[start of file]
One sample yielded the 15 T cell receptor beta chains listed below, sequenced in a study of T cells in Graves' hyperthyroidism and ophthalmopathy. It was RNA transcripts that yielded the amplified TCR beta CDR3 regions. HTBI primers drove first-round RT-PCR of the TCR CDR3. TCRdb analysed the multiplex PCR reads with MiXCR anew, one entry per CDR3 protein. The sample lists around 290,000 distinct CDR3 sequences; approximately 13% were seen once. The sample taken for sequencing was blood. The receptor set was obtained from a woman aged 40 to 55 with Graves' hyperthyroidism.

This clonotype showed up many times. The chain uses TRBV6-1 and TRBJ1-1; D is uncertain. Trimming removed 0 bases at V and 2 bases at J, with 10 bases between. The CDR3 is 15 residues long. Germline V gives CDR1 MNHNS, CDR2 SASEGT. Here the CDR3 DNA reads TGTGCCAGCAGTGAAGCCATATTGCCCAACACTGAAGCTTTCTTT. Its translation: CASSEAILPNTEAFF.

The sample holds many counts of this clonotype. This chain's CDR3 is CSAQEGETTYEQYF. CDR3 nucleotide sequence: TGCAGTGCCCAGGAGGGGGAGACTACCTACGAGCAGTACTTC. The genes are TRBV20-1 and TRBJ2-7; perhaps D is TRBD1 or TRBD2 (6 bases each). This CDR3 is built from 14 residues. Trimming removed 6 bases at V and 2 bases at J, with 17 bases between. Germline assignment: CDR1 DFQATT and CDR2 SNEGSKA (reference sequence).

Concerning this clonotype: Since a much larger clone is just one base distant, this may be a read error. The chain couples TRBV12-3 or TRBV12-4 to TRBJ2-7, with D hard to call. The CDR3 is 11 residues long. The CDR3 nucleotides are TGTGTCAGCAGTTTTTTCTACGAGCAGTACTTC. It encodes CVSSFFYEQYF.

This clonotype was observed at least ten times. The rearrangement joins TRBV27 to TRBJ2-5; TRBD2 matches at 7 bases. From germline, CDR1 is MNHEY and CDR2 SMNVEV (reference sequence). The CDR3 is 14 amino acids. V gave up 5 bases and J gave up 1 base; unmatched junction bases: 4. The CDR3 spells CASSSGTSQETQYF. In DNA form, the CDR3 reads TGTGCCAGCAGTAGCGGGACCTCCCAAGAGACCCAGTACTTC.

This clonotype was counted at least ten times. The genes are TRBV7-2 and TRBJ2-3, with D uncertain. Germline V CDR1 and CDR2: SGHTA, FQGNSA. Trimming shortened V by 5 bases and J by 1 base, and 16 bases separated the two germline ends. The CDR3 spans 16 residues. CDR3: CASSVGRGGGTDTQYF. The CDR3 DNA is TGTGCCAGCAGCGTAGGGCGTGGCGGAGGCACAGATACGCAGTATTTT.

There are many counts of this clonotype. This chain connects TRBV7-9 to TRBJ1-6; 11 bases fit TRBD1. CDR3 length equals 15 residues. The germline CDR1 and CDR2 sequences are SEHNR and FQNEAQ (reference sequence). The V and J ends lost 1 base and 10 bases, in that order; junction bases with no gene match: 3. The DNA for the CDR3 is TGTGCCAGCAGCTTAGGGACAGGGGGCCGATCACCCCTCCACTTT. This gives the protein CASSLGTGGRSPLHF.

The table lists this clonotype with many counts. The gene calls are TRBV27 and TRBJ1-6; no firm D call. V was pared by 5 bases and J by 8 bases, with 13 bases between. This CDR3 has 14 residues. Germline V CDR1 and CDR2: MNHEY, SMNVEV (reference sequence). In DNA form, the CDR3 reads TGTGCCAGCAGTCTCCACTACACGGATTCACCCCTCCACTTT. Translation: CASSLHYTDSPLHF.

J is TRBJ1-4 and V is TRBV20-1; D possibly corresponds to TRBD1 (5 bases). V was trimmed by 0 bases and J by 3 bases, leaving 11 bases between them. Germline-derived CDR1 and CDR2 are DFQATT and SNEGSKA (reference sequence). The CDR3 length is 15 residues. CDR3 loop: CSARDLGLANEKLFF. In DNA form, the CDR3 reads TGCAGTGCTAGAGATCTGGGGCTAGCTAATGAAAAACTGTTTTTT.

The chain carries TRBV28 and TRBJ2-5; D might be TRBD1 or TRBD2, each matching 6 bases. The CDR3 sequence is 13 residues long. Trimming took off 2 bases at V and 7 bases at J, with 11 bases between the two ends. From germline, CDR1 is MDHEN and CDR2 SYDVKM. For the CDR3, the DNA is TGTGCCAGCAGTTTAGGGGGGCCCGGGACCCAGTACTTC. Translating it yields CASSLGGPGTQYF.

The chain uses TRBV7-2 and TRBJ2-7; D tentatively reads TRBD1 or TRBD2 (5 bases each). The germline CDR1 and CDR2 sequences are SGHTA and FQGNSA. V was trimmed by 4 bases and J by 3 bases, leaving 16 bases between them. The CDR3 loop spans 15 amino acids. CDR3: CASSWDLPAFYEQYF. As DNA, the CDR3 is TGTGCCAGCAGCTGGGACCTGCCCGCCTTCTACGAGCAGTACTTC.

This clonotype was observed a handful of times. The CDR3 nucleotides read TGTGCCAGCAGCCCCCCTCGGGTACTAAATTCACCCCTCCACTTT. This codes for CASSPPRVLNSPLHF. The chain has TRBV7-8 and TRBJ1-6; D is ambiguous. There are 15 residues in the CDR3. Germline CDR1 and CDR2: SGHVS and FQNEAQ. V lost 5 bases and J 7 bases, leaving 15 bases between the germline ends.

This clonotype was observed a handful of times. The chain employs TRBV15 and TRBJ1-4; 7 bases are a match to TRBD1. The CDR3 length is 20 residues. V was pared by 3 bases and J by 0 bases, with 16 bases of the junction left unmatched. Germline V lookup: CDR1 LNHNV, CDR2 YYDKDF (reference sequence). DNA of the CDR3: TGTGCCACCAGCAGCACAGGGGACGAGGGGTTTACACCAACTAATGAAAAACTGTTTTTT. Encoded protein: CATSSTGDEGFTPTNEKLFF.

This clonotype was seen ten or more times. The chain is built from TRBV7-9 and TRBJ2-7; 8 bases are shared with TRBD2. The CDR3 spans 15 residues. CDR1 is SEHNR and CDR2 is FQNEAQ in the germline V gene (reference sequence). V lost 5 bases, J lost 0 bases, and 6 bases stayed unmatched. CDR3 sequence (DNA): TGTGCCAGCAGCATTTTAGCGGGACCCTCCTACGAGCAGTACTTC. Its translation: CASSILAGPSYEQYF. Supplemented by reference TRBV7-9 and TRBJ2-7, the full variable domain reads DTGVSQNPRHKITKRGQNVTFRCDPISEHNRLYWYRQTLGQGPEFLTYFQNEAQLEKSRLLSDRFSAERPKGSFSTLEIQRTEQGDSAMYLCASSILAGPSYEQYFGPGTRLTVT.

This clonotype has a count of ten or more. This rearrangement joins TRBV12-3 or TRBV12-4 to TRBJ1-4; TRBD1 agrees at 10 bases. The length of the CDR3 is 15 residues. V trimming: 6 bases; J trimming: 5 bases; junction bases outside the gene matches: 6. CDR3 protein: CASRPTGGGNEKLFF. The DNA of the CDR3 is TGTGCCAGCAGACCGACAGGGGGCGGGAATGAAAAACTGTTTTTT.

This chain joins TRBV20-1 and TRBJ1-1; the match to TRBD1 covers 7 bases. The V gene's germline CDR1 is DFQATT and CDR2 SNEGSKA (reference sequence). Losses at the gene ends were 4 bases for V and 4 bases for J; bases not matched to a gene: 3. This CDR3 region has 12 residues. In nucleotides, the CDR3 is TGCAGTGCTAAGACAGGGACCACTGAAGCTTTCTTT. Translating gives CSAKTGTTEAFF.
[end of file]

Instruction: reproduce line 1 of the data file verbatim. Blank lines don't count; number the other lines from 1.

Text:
One sample yielded the 15 T cell receptor beta chains listed below, sequenced in a study of T cells in Graves' hyperthyroidism and ophthalmopathy. It was RNA transcripts that yielded the amplified TCR beta CDR3 regions. HTBI primers drove first-round RT-PCR of the TCR CDR3. TCRdb analysed the multiplex PCR reads with MiXCR anew, one entry per CDR3 protein. The sample lists around 290,000 distinct CDR3 sequences; approximately 13% were seen once. The sample taken for sequencing was blood. The receptor set was obtained from a woman aged 40 to 55 with Graves' hyperthyroidism.